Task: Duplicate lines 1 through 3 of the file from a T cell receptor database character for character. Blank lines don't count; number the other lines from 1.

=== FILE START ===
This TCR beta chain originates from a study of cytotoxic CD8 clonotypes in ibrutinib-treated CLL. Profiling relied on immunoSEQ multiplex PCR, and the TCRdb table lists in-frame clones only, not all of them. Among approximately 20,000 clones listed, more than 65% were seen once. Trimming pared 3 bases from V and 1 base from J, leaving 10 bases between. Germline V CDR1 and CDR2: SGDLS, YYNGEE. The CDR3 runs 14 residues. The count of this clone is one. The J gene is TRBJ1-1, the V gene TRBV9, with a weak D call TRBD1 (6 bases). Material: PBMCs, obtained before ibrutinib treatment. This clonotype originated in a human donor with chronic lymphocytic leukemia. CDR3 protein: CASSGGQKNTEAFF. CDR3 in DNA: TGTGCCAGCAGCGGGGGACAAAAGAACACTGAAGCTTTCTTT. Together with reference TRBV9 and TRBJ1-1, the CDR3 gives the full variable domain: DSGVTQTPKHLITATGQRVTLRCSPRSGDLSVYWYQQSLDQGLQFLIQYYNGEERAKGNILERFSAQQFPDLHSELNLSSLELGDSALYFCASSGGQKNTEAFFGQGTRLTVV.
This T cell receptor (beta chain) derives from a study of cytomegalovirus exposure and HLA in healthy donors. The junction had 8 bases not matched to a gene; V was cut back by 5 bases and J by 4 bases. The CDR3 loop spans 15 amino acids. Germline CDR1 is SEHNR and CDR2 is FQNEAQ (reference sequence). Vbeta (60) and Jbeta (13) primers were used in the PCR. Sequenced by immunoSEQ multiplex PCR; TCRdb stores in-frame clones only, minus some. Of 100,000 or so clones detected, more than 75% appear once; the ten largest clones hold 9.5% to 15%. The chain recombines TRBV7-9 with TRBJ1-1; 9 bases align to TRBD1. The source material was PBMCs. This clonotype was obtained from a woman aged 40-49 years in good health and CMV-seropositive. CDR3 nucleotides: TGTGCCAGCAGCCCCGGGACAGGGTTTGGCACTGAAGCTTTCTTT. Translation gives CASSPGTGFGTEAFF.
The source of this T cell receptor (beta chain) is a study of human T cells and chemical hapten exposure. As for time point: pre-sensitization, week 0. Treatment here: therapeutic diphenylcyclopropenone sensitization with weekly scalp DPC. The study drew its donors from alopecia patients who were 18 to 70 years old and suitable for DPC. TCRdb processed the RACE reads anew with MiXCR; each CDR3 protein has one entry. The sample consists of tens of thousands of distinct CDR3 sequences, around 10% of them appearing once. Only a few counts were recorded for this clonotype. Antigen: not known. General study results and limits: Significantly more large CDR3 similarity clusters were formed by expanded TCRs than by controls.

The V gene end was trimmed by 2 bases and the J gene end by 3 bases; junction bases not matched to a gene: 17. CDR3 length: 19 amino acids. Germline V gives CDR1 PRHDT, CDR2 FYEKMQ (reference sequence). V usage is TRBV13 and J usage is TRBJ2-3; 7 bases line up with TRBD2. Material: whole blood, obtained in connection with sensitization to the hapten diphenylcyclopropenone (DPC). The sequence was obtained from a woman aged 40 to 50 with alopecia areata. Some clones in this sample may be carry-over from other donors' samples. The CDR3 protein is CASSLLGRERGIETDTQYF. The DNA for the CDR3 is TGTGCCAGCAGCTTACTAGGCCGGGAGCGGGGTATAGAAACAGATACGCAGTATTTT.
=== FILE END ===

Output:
This TCR beta chain originates from a study of cytotoxic CD8 clonotypes in ibrutinib-treated CLL. Profiling relied on immunoSEQ multiplex PCR, and the TCRdb table lists in-frame clones only, not all of them. Among approximately 20,000 clones listed, more than 65% were seen once. Trimming pared 3 bases from V and 1 base from J, leaving 10 bases between. Germline V CDR1 and CDR2: SGDLS, YYNGEE. The CDR3 runs 14 residues. The count of this clone is one. The J gene is TRBJ1-1, the V gene TRBV9, with a weak D call TRBD1 (6 bases). Material: PBMCs, obtained before ibrutinib treatment. This clonotype originated in a human donor with chronic lymphocytic leukemia. CDR3 protein: CASSGGQKNTEAFF. CDR3 in DNA: TGTGCCAGCAGCGGGGGACAAAAGAACACTGAAGCTTTCTTT. Together with reference TRBV9 and TRBJ1-1, the CDR3 gives the full variable domain: DSGVTQTPKHLITATGQRVTLRCSPRSGDLSVYWYQQSLDQGLQFLIQYYNGEERAKGNILERFSAQQFPDLHSELNLSSLELGDSALYFCASSGGQKNTEAFFGQGTRLTVV.
This T cell receptor (beta chain) derives from a study of cytomegalovirus exposure and HLA in healthy donors. The junction had 8 bases not matched to a gene; V was cut back by 5 bases and J by 4 bases. The CDR3 loop spans 15 amino acids. Germline CDR1 is SEHNR and CDR2 is FQNEAQ (reference sequence). Vbeta (60) and Jbeta (13) primers were used in the PCR. Sequenced by immunoSEQ multiplex PCR; TCRdb stores in-frame clones only, minus some. Of 100,000 or so clones detected, more than 75% appear once; the ten largest clones hold 9.5% to 15%. The chain recombines TRBV7-9 with TRBJ1-1; 9 bases align to TRBD1. The source material was PBMCs. This clonotype was obtained from a woman aged 40-49 years in good health and CMV-seropositive. CDR3 nucleotides: TGTGCCAGCAGCCCCGGGACAGGGTTTGGCACTGAAGCTTTCTTT. Translation gives CASSPGTGFGTEAFF.
The source of this T cell receptor (beta chain) is a study of human T cells and chemical hapten exposure. As for time point: pre-sensitization, week 0. Treatment here: therapeutic diphenylcyclopropenone sensitization with weekly scalp DPC. The study drew its donors from alopecia patients who were 18 to 70 years old and suitable for DPC. TCRdb processed the RACE reads anew with MiXCR; each CDR3 protein has one entry. The sample consists of tens of thousands of distinct CDR3 sequences, around 10% of them appearing once. Only a few counts were recorded for this clonotype. Antigen: not known. General study results and limits: Significantly more large CDR3 similarity clusters were formed by expanded TCRs than by controls.